Before you hire a contractor to help you remodel your home or do any other work on your property, it’s extremely important to verify that the contractor and all his or her employees are covered by general liability insurance and workers’ compensation insurance.
Insurance shouldn’t be the only concern, of course. You’ll also want to examine what kind of warranty your contractor will offer for his company’s work and you should check out his or her reputation. Hiring an insured contractor means you’re getting a real professional, not a jack-of-all-trades who might not be up to the specific task you need completed. Otherwise, it’s kind of like going to the dentist and finding out that the hygienist is out and your teeth will be cleaned by someone who specializes in billings.
Following are some frequently asked questions about contractors and their insurance:
How do I find out if my contractor is insured?
Before you sign a contract, request the name of your contractor’s insurance agent in order to verify that he is covered. You should ask to see a Certificate of Insurance that lists the effective date of the policy, the type of insurance coverage carried and the types and dollar amounts of applicable liability.
It’s important to check that the policy will not expire before your contracted work is completed.
How can I verify my contractor’s insurance information?
It’s definitely a good idea to run the contractor’s proof of insurance past your own trusted insurance agent to make sure it is sufficient in the event an accident occurs on your property. A licensed agent is best qualified to review the coverage limits and specifics of the policy to help you determine exactly what kind of risks you should be protected against. If the contractor’s policy does not include a sufficient amount of coverage, your agent may recommend increasing your own liability coverage to offer extra protection in the event a worker is injured severely on your property.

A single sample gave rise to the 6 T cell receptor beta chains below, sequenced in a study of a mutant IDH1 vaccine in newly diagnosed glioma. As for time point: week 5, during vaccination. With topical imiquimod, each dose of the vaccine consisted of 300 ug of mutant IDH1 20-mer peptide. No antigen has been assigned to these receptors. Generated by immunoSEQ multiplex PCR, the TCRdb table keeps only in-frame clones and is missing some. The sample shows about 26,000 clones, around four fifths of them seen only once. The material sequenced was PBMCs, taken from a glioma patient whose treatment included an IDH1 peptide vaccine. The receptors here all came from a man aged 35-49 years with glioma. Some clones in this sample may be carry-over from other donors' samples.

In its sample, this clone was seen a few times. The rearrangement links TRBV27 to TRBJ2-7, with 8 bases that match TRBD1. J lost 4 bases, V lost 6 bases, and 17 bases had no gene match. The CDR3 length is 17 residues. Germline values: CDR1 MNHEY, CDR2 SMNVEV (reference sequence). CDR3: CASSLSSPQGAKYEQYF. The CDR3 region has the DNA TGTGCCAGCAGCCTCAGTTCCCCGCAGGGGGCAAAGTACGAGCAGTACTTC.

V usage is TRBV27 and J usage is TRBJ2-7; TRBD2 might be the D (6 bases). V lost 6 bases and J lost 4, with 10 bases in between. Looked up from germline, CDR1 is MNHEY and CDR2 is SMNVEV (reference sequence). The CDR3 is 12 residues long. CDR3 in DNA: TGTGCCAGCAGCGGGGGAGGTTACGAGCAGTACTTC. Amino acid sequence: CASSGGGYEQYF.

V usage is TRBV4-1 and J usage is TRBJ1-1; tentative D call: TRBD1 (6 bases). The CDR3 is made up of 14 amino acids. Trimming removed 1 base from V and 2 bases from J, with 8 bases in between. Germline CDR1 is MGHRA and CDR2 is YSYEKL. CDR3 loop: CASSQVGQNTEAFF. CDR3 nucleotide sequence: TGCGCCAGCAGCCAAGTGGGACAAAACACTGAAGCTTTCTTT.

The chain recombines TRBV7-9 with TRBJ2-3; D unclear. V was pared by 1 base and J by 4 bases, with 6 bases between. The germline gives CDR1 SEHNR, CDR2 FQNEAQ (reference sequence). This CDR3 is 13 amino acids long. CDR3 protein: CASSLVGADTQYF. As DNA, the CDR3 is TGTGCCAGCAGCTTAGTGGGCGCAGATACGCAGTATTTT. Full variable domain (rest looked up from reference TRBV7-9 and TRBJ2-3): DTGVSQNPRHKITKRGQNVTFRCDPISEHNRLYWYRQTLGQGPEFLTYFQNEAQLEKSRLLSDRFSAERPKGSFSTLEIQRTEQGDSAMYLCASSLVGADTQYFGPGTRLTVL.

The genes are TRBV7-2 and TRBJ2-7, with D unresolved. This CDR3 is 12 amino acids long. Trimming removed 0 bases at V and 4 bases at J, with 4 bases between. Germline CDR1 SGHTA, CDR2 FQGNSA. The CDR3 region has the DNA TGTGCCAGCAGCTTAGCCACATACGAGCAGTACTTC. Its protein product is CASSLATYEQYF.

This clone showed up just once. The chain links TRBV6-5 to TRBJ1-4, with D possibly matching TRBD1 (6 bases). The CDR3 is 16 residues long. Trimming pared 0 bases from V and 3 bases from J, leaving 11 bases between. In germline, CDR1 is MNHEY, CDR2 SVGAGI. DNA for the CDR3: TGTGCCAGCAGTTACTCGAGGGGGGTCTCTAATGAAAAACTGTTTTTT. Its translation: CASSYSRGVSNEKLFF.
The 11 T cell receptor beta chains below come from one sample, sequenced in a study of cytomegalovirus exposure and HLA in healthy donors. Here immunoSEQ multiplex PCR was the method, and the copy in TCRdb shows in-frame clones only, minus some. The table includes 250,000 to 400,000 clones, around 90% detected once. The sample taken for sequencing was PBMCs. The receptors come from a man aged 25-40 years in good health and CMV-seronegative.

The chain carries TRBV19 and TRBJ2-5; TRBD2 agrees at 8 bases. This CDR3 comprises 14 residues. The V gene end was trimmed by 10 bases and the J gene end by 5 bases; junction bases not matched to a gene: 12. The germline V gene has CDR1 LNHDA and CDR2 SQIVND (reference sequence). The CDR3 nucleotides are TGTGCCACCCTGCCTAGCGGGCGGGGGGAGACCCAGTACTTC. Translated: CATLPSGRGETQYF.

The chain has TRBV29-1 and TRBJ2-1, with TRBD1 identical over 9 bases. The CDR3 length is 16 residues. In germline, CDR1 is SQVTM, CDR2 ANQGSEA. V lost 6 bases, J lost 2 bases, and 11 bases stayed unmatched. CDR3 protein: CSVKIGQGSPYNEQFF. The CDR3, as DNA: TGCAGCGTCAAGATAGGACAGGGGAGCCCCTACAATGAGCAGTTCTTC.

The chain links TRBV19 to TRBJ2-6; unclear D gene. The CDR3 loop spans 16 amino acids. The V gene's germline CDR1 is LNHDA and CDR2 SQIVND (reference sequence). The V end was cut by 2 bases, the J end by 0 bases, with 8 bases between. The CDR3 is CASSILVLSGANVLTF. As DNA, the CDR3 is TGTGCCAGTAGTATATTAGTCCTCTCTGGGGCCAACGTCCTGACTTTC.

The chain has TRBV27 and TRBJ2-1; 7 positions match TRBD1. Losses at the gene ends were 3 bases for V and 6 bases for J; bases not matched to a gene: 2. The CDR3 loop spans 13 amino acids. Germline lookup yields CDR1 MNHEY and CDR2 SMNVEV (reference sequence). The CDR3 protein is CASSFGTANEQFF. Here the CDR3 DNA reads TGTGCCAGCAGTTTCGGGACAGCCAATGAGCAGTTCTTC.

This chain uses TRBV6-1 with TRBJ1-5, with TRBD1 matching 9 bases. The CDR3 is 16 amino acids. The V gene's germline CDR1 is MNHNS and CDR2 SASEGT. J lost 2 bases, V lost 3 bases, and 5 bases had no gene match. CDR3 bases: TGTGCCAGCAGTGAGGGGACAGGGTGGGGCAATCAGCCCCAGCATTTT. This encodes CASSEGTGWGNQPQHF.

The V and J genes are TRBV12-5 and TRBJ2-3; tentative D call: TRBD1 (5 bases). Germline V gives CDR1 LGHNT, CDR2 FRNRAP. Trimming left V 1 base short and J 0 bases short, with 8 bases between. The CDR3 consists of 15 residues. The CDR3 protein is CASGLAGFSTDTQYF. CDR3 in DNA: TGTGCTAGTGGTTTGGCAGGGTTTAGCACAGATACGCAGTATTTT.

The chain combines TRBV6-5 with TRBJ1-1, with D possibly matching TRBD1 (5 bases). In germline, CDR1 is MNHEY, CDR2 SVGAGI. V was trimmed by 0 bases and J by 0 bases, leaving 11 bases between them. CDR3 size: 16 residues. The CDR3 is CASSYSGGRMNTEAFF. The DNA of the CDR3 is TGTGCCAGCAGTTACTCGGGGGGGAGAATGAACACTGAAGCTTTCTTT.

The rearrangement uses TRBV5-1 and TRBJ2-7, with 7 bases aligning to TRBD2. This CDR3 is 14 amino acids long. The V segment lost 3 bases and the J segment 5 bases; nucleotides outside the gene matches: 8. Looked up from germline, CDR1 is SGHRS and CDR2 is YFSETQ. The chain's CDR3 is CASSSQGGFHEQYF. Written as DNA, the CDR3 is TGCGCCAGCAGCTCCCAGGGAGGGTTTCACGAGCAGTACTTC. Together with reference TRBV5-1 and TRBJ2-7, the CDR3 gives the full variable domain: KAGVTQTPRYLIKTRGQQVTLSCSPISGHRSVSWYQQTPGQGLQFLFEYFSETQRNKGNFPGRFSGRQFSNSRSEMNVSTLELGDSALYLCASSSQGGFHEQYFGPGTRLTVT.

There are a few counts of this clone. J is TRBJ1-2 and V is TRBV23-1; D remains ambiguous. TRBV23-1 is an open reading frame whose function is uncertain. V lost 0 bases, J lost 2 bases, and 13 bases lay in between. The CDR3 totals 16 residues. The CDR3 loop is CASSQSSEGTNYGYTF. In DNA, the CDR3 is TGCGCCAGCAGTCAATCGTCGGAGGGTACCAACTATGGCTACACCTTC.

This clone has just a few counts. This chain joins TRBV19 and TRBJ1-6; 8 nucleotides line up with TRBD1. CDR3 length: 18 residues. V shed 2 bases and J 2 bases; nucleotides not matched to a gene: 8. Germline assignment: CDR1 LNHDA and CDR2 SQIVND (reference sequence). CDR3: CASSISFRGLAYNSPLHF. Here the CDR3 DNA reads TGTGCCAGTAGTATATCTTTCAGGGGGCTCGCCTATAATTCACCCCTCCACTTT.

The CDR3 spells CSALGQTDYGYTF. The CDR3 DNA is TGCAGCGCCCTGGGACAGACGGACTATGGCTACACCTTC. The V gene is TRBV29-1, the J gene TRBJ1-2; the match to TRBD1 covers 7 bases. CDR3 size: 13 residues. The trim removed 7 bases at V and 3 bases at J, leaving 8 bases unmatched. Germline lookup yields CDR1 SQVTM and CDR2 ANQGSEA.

You’ll also, by doing this, make sure that your agent and your insurance company know about the renovations you’re doing. Some renovations could greatly increase the value of your home, meaning you’ll need more dwelling coverage – the part of your homeowners policy that protects the physical structure of your house against specified perils. The dwelling coverage should be equal to the amount it would take to replace your home should it be destroyed by a covered peril.
What should I be protected against?
Your licensed agent should recommend checking that your contractor is covered with general liability insurance and workers’ compensation insurance.
General liability insurance offers protection in the event a contractor accidentally causes damage to your property or the property of a neighbor. Rather than having the costs to repair the damage come out of your pocket, the contractor’s insurance should cover it. If your contractor’s ladder falls and breaks a window, you shouldn’t be held responsible to picking up the tab.
Workers’ compensation insurance offers protection in the event one of the contractor’s employees is injured on your property. If an employee falls off the ladder or has an accident with a piece of machinery, you shouldn’t be held responsible for the resulting medical bills and treatment.
Standard home insurance policies typically do not cover accidents involving contractors, which is why it’s important to verify your contractor’s coverage before signing on the dotted line. It may be a good idea to review the liability coverage in your homeowners insurance policy as well. Work with a licensed agent to find out exactly what kind of risks you’re covered against and exactly what kind of additional coverage you’ll require when you hire a contractor.
This article was contributed by Kelly McMurtrie, a writer for www.insurancesolutionsplus.com. Kelly has been writing content for www.insurancesolutionsplus.com and other major brands since 2011 after graduating from the University of South Carolina with a B.A. in Media Arts.